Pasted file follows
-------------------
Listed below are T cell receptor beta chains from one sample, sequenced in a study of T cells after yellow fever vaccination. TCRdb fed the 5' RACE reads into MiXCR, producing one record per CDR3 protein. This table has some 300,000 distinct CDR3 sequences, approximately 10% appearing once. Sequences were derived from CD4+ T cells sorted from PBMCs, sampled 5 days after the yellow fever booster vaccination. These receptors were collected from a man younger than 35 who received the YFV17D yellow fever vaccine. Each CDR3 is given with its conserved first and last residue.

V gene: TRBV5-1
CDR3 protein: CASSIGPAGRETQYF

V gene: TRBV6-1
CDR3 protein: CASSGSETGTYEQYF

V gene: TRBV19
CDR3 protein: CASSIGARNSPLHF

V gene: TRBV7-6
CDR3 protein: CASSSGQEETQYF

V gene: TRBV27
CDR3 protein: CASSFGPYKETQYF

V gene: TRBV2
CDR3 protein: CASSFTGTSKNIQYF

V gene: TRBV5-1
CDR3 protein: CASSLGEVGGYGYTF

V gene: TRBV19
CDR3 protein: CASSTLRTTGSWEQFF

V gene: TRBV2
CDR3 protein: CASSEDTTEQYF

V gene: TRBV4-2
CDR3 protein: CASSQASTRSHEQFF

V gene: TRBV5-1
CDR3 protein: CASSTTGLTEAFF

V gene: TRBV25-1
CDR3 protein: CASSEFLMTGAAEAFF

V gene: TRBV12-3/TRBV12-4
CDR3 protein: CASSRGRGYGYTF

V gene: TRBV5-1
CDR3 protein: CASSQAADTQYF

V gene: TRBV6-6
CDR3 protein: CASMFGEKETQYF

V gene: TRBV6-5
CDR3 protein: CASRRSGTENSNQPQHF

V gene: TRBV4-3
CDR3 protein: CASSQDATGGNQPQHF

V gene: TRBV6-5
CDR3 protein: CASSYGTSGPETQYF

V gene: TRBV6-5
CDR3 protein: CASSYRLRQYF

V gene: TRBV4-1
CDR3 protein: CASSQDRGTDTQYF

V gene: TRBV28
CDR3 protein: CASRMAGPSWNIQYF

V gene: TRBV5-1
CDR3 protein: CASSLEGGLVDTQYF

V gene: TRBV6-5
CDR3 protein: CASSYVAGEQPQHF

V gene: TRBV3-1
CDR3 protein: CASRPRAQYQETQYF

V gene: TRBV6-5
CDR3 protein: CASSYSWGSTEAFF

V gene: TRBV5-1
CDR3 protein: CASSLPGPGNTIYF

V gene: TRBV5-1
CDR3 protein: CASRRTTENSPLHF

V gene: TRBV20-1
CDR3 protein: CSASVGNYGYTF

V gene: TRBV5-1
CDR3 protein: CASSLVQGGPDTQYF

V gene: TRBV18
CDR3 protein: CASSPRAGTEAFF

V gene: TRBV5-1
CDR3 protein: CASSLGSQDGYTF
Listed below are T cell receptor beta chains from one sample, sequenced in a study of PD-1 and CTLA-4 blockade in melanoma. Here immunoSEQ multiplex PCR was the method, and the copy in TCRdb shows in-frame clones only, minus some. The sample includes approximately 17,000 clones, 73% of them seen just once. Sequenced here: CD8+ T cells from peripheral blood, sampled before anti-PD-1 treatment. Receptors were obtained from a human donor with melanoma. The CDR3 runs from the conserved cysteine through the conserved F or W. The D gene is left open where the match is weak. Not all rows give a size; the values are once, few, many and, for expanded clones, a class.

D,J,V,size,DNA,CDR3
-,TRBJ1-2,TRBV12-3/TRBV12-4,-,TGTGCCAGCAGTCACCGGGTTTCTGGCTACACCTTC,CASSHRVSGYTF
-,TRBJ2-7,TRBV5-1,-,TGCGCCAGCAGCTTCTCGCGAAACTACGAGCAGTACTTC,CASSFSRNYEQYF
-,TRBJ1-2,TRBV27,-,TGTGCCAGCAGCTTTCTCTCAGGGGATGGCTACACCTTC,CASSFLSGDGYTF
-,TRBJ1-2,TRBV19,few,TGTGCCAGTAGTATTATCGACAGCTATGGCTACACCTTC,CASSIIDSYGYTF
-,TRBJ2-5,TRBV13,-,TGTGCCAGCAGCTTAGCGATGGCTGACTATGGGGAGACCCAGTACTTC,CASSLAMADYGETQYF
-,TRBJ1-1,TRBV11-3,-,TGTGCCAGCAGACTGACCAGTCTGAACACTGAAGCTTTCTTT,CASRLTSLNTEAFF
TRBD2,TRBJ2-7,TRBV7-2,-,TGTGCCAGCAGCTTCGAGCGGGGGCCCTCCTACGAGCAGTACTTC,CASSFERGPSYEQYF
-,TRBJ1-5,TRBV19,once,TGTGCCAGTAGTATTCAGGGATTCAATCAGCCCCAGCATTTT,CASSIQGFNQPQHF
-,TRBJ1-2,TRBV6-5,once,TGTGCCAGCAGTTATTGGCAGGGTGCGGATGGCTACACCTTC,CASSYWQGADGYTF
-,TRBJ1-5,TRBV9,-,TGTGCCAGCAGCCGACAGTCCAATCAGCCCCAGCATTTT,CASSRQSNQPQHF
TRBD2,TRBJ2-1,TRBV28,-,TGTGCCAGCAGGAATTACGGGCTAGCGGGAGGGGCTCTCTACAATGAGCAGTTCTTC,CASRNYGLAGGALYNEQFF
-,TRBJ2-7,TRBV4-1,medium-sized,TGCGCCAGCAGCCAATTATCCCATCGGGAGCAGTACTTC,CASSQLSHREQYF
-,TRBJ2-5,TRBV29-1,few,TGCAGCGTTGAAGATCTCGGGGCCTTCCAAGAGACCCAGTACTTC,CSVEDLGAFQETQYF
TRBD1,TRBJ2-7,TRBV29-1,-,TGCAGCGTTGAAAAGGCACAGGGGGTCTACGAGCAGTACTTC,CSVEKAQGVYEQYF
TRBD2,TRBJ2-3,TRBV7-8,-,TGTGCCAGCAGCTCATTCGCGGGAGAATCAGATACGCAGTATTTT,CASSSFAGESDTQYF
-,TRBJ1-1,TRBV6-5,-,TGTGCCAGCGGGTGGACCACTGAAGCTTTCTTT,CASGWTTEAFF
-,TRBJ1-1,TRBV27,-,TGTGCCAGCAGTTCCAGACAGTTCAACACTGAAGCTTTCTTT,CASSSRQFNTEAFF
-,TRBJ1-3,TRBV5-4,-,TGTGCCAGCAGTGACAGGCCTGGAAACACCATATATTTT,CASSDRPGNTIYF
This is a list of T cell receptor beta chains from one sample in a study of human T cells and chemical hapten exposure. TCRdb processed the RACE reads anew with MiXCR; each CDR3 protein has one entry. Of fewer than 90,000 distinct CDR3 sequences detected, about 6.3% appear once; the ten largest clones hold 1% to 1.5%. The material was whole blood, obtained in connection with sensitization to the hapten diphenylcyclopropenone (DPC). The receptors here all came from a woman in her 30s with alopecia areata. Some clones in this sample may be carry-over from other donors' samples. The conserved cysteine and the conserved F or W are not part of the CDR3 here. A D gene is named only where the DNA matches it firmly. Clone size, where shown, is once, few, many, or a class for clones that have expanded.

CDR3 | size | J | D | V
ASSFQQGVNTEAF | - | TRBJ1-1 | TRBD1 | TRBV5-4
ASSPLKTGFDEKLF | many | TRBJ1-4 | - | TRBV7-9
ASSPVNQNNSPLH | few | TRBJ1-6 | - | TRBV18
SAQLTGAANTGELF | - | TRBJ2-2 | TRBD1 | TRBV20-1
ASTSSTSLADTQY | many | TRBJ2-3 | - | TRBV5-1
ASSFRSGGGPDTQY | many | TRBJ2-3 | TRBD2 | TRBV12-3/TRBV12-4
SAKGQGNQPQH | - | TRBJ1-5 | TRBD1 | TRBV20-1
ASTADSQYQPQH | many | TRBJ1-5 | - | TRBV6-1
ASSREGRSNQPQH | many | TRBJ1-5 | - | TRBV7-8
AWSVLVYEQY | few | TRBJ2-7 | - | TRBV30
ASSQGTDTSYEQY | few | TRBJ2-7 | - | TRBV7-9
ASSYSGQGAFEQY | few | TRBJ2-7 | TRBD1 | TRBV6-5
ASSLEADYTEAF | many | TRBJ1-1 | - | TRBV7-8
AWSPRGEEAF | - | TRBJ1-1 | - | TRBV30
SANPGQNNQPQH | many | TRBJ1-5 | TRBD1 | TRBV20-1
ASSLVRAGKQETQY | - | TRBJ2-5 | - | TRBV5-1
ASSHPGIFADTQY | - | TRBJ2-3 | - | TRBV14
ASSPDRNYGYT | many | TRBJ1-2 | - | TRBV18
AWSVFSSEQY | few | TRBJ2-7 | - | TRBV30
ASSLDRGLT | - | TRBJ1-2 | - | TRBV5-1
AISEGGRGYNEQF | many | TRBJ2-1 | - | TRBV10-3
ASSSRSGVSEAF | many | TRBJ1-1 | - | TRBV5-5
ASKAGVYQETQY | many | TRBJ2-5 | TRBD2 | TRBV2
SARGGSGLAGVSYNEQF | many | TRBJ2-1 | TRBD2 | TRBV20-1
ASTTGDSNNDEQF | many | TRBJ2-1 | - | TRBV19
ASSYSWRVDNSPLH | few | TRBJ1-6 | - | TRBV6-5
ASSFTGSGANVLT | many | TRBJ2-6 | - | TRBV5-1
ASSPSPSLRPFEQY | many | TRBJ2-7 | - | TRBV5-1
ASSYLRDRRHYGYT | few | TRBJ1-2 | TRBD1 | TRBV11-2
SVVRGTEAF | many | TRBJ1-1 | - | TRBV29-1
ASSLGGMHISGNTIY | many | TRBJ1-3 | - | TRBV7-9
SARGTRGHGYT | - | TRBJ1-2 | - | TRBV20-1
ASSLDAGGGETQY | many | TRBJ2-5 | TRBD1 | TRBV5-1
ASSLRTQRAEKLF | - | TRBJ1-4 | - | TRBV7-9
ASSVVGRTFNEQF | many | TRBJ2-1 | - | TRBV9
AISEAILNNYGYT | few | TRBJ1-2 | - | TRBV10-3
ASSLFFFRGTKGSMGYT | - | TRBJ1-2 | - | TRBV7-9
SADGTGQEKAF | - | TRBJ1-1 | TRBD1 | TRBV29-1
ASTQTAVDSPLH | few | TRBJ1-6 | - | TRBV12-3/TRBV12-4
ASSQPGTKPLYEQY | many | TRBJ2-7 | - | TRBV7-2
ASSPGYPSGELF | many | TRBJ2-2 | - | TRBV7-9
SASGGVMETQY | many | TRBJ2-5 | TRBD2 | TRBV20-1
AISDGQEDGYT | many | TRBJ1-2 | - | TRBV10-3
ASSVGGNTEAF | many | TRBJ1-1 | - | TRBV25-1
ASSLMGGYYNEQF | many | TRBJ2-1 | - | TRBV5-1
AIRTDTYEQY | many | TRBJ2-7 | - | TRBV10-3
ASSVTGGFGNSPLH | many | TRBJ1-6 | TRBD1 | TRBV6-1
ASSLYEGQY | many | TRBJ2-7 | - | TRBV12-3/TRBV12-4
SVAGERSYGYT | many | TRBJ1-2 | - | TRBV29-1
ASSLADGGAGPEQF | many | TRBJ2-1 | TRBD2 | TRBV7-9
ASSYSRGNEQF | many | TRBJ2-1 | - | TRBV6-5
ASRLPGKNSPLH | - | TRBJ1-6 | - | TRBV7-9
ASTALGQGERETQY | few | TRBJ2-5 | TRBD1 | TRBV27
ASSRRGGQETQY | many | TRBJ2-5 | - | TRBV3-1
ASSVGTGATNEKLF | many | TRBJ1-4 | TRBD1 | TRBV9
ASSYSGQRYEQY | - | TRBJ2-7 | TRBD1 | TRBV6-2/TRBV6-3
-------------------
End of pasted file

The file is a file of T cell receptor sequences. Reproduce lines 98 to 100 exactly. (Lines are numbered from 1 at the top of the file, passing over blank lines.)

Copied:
ASSLEADYTEAF | many | TRBJ1-1 | - | TRBV7-8
AWSPRGEEAF | - | TRBJ1-1 | - | TRBV30
SANPGQNNQPQH | many | TRBJ1-5 | TRBD1 | TRBV20-1